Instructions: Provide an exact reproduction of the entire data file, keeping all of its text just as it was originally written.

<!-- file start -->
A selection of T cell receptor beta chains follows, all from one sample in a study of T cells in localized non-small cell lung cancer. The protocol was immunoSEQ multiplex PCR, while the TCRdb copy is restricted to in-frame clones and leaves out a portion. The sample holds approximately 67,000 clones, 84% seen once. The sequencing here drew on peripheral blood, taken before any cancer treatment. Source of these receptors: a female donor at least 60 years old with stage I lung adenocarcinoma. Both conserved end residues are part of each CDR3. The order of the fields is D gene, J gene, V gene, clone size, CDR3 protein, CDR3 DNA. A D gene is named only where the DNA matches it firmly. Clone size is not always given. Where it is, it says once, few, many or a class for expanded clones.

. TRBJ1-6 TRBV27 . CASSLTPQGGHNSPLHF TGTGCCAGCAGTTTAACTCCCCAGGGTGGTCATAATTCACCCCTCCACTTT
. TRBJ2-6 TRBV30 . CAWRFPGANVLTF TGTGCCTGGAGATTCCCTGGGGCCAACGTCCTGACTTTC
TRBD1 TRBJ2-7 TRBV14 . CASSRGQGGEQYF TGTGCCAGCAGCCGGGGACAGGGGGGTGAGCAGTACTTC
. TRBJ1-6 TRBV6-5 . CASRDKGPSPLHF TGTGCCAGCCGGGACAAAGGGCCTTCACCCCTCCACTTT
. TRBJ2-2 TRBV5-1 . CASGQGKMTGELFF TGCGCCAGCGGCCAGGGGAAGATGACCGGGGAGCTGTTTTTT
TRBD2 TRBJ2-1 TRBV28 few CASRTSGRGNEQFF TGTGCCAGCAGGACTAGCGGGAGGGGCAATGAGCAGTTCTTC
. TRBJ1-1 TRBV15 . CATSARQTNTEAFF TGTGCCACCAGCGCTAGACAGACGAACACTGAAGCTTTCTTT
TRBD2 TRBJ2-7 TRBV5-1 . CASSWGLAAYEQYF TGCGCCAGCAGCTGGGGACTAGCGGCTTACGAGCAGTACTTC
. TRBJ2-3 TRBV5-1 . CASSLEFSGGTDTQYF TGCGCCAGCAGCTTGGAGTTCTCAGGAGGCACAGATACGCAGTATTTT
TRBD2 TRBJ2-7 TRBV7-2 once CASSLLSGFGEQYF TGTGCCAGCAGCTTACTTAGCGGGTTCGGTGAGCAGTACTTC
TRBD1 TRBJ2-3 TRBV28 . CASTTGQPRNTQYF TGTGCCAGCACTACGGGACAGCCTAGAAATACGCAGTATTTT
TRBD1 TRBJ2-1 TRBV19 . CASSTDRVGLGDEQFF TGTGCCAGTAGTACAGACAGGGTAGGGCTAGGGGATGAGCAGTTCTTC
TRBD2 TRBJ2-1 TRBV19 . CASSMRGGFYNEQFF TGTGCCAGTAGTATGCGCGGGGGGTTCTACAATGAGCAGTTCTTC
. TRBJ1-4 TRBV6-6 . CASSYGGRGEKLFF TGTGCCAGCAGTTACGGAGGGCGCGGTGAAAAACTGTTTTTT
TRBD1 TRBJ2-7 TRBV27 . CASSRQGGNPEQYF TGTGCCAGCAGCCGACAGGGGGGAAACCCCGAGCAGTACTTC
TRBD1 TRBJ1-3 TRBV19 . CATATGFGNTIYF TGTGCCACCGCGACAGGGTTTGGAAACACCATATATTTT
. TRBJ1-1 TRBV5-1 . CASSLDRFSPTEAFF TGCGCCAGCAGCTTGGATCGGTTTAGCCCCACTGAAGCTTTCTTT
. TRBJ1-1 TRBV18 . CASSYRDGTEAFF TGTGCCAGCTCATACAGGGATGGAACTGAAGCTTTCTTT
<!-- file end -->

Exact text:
A selection of T cell receptor beta chains follows, all from one sample in a study of T cells in localized non-small cell lung cancer. The protocol was immunoSEQ multiplex PCR, while the TCRdb copy is restricted to in-frame clones and leaves out a portion. The sample holds approximately 67,000 clones, 84% seen once. The sequencing here drew on peripheral blood, taken before any cancer treatment. Source of these receptors: a female donor at least 60 years old with stage I lung adenocarcinoma. Both conserved end residues are part of each CDR3. The order of the fields is D gene, J gene, V gene, clone size, CDR3 protein, CDR3 DNA. A D gene is named only where the DNA matches it firmly. Clone size is not always given. Where it is, it says once, few, many or a class for expanded clones.

. TRBJ1-6 TRBV27 . CASSLTPQGGHNSPLHF TGTGCCAGCAGTTTAACTCCCCAGGGTGGTCATAATTCACCCCTCCACTTT
. TRBJ2-6 TRBV30 . CAWRFPGANVLTF TGTGCCTGGAGATTCCCTGGGGCCAACGTCCTGACTTTC
TRBD1 TRBJ2-7 TRBV14 . CASSRGQGGEQYF TGTGCCAGCAGCCGGGGACAGGGGGGTGAGCAGTACTTC
. TRBJ1-6 TRBV6-5 . CASRDKGPSPLHF TGTGCCAGCCGGGACAAAGGGCCTTCACCCCTCCACTTT
. TRBJ2-2 TRBV5-1 . CASGQGKMTGELFF TGCGCCAGCGGCCAGGGGAAGATGACCGGGGAGCTGTTTTTT
TRBD2 TRBJ2-1 TRBV28 few CASRTSGRGNEQFF TGTGCCAGCAGGACTAGCGGGAGGGGCAATGAGCAGTTCTTC
. TRBJ1-1 TRBV15 . CATSARQTNTEAFF TGTGCCACCAGCGCTAGACAGACGAACACTGAAGCTTTCTTT
TRBD2 TRBJ2-7 TRBV5-1 . CASSWGLAAYEQYF TGCGCCAGCAGCTGGGGACTAGCGGCTTACGAGCAGTACTTC
. TRBJ2-3 TRBV5-1 . CASSLEFSGGTDTQYF TGCGCCAGCAGCTTGGAGTTCTCAGGAGGCACAGATACGCAGTATTTT
TRBD2 TRBJ2-7 TRBV7-2 once CASSLLSGFGEQYF TGTGCCAGCAGCTTACTTAGCGGGTTCGGTGAGCAGTACTTC
TRBD1 TRBJ2-3 TRBV28 . CASTTGQPRNTQYF TGTGCCAGCACTACGGGACAGCCTAGAAATACGCAGTATTTT
TRBD1 TRBJ2-1 TRBV19 . CASSTDRVGLGDEQFF TGTGCCAGTAGTACAGACAGGGTAGGGCTAGGGGATGAGCAGTTCTTC
TRBD2 TRBJ2-1 TRBV19 . CASSMRGGFYNEQFF TGTGCCAGTAGTATGCGCGGGGGGTTCTACAATGAGCAGTTCTTC
. TRBJ1-4 TRBV6-6 . CASSYGGRGEKLFF TGTGCCAGCAGTTACGGAGGGCGCGGTGAAAAACTGTTTTTT
TRBD1 TRBJ2-7 TRBV27 . CASSRQGGNPEQYF TGTGCCAGCAGCCGACAGGGGGGAAACCCCGAGCAGTACTTC
TRBD1 TRBJ1-3 TRBV19 . CATATGFGNTIYF TGTGCCACCGCGACAGGGTTTGGAAACACCATATATTTT
. TRBJ1-1 TRBV5-1 . CASSLDRFSPTEAFF TGCGCCAGCAGCTTGGATCGGTTTAGCCCCACTGAAGCTTTCTTT
. TRBJ1-1 TRBV18 . CASSYRDGTEAFF TGTGCCAGCTCATACAGGGATGGAACTGAAGCTTTCTTT